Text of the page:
As a lifelong student of firearms, my belief is that you can never get too much training. Anyone that says otherwise is foolish. That said, the QUALITY of training is very important, as is, to a degree, the legitimate pedigree of the instructional staff (a friend posted an honest rant about this on his blog). I was fortunate enough to be in town when a Precision Long Rifle class was being put on by another buddy (and former team leader of mine in a previous life; I can vouch for his pedigree)…
The max range this class was designed to accommodate was one-thousand yards. While you didn’t need super cool guy calibers, the ballistically superior rifles had a much easier time (we had everything from 6.5 Creedmoor to .308 Win to .223).
I personally shot my new Bae, a RISE Armament 1121XR in .308 Win (stay tuned; I’ll be getting their 6.5 Creedmoor variant of the 1121XR very shortly and will do a runoff comparison with them). I had also brought my favorite bolt gun, my Remington 700 SPS Tactical, but the way the course was set up it was easier and more efficient to just run one. Plus I wanted to show that my gas gun could run circles around the other bolt guns…
I was topped with a Nikon BLACK X1000, arguably one of the best scopes I have run in a sub $700 price point. Seriously, I would put it up against my Leupold Mark 4. I was running it in the Nikon M-TACTICAL Mount (cantilever). I had planned to run it with a ZRODelta DLOC-M4 scope mount (amazing scope mount, by the way), but accidentally left it at home the first day (I will do a review on it coming up soon).
If you know me, you know I generally loathe bipods and prefer to shoot off the top of a pack. For this class, I needed a bipod and got a chance to run the ZRODelta DLOC-SS with Aimtech Warhammer Bipod (I had been sent an early version just prior to taking over as EiC of this beast and haven’t had much time to get out and play).
Another important and notable piece of gear was a Garmin Foretex 701 (which I was running against my staple Kestrel 5700AB Elite).
Precision Long Rifle 1 was a two day, sixteen-hour class designed for beginners. While I have some experience with long range shooting, I am not too proud to jump into a basics class–I always learn something new. And really, mastery of the basics is way more important than all the high-speed, low-drag, whiz-bang stuff normally found in higher level classes. Honestly, how important is angular shooting. Is it a good skill to know and understand? Yeah. Is it really all that practical? Arguably, no.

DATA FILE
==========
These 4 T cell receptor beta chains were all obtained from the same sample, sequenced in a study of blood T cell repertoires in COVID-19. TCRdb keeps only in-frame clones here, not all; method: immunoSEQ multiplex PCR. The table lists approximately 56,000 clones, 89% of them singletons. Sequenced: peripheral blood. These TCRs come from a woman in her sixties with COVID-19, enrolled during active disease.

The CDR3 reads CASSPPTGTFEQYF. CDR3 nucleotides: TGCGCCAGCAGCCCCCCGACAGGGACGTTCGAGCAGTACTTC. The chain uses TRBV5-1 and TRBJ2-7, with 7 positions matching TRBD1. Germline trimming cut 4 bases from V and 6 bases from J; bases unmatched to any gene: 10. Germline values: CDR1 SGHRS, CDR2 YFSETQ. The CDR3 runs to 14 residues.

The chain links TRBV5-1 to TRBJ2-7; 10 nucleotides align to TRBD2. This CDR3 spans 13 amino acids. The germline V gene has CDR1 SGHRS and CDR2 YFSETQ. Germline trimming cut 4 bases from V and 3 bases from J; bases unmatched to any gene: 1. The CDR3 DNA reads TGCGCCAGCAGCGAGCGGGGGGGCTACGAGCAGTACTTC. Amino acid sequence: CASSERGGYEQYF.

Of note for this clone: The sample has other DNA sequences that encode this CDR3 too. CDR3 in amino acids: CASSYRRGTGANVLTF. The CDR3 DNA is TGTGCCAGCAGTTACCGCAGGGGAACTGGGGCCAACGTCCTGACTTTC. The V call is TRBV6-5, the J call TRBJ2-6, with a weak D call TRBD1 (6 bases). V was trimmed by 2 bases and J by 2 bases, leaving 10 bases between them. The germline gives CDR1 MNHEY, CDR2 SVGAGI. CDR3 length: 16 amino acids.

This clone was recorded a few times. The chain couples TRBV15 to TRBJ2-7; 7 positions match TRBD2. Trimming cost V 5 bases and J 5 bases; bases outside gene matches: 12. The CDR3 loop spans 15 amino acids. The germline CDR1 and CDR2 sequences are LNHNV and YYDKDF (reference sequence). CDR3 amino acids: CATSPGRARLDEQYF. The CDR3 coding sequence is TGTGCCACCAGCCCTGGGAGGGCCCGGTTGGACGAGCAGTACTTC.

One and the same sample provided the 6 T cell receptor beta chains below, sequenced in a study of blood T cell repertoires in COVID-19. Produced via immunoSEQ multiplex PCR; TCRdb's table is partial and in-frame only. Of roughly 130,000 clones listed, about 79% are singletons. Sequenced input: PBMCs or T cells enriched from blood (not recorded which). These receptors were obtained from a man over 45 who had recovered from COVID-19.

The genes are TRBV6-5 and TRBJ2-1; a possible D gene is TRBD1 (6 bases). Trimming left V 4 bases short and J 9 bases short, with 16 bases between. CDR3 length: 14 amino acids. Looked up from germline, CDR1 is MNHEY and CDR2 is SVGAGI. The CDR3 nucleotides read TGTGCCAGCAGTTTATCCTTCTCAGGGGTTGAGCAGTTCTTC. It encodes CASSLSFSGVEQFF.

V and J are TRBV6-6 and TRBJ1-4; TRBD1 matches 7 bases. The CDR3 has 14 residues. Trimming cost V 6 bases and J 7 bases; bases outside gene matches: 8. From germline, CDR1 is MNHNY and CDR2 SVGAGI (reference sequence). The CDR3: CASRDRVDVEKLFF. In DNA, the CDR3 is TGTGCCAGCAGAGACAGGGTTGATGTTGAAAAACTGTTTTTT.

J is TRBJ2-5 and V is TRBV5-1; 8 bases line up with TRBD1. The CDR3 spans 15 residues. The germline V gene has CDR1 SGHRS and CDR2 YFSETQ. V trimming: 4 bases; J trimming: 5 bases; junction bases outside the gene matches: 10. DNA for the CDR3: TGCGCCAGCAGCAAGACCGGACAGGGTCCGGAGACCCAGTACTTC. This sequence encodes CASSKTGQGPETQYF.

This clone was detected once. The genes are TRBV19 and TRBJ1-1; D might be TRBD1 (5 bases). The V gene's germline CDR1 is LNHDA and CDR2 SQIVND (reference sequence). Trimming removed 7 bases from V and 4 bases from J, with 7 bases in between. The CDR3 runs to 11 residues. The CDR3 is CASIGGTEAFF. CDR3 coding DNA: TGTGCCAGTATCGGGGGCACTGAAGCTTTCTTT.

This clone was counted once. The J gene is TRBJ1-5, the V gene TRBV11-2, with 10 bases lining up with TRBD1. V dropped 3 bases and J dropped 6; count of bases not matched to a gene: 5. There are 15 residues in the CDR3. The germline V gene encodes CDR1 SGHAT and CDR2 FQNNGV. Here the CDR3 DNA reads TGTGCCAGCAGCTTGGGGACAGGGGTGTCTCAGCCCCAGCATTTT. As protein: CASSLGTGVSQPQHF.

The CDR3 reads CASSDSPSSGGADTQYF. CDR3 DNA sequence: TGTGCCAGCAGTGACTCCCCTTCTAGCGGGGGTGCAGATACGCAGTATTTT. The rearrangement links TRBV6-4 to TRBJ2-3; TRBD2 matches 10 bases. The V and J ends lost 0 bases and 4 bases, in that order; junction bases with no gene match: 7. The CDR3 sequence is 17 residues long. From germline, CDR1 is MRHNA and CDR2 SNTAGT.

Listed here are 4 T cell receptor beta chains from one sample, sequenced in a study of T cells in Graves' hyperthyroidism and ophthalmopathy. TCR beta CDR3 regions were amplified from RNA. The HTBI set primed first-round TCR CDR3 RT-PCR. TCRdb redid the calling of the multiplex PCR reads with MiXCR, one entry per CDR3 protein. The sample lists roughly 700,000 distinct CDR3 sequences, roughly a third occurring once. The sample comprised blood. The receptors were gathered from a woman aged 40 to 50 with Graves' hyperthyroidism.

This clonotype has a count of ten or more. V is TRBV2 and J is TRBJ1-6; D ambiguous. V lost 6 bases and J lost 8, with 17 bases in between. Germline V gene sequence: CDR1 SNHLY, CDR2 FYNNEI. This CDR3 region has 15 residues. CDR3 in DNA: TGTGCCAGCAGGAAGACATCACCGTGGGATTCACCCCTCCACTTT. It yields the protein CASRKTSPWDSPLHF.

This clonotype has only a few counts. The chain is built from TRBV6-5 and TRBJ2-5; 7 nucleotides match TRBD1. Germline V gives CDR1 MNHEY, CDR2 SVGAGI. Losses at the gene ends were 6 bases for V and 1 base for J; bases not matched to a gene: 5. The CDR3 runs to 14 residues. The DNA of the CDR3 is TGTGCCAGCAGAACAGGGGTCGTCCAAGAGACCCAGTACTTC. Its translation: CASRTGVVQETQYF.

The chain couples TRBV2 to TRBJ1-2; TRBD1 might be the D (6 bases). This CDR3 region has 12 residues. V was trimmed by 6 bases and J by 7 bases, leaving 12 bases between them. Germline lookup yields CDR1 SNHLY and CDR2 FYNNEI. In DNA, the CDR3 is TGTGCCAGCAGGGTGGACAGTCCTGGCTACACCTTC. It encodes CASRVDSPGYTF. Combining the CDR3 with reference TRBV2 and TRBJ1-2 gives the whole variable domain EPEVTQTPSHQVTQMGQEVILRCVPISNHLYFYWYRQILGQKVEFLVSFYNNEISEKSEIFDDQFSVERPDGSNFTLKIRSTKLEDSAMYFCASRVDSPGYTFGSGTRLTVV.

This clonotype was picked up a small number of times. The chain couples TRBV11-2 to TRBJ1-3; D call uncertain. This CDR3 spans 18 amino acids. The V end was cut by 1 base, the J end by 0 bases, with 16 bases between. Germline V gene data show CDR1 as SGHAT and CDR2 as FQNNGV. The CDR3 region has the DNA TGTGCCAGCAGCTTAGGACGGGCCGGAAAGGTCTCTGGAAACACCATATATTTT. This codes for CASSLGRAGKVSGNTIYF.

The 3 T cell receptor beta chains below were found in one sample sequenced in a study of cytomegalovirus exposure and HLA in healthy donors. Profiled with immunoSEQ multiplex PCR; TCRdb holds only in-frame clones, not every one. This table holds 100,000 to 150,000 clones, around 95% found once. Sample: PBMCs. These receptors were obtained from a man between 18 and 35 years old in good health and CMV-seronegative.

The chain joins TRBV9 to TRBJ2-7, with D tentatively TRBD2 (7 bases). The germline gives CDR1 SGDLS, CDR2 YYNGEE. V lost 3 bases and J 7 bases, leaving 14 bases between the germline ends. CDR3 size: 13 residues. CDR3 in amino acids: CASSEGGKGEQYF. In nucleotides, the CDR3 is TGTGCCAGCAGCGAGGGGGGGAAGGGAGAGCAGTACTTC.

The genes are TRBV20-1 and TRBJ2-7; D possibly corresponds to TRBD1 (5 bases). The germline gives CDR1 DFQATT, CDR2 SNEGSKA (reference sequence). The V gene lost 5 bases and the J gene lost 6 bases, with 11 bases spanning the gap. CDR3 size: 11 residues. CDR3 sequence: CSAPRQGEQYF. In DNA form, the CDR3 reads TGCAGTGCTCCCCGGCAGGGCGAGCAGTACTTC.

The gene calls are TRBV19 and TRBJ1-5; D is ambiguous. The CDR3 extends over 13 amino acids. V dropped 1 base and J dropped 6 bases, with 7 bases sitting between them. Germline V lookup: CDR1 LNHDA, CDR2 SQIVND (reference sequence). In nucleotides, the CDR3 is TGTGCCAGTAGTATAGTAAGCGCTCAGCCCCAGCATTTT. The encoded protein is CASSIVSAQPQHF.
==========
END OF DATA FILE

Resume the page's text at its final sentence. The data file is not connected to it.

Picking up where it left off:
The course started with a couple hours of classroom time and then went straight into zeroing. From there we hit the 1000 yard range and started gathering data. We continued with that the second day and then had some friendly competitions using some of the skills gained during the previous sections of the class.
Overall the class was designed to get entry level familiarization with a rifle platform and to get us a good set of basic DOPE (Data On Previous Engagements) for that platform. We were encouraged to generate range cards throughout the class. Every evolution was designed to use the information you acquired during the previous evolution. I ultimately used that DOPE, along with good ranging, to set up my Garmin Foretrex 701 with the dials/holdovers I would need for the competitions we did later in the class.
The Nikon BLACK X1000 was super bright and clear, and at medium range of magnification allowed me to quickly acquire the targets, and to correct for my followups for the two shots I initially missed. It also was super smooth to dial elevation. For a sub-$700, I really don’t think there is any competition, and I am a known scope “snoot”.
The ZRODelta DLOC-SS with Aimtech Warhammer Bipod was perfectly tensioned to allow for stable panning while not allowing for excess movement in any axis and with proper loading, mitigated the very minimal recoil that the RISE Armament 1121XR imparted. It also allowed me to stabilize on an uneven surface while maintaining a level rifle.
During one of the notable drills where we had to shoot a progression from two hundred yards out to six hundred yards. The goal was to shoot each plate at a progressive distance, and you were allowed one miss per target. I cleared the course in just a smidge over thirty seconds, which was almost a full minute faster than the next fastest shooter. Now, of course, I was running a gas gun, opposed to the other students that were running bolt guns–that was obviously a critical factor. But the other pieces of gear were just as critical–the whole system came together.
One of the other fun drills we did was called “Know Your Limits”. You are tasked with placing one shot per circle at 100 yards, progressing to the smaller circle each round. You can stop whenever you want. If you miss, you are disqualified. Hitting the line counts.
Again, this was a great entry level class. The instruction was top notch, the class did not have a large barrier to entry, and the pace was one-hundred percent appropriate. The material was built on a progression, cleanly transitioning to each level of complexity, and the information was kept to the “basic” level of the class. If you are in the area, Quiet Professional Defense is a great outfit and their classes I would rank as some of the best I have taken.
Also, I could not have asked for a better stack of equipment. The RISE Armament 1121XR topped with the Nikon BLACK X1000 resting on the DLOC-SS with Aimtech Warhammer Bipod was the star in my book. While my setup did not compare to the overall accuracy at distance of the 6.5 Creedmoor rifles in the class, it certainly held its own against the other .308 Win rifles and definitely smoked everyone on the speed and acquisition drills.
Notable Gear and Equipment Used In The Class
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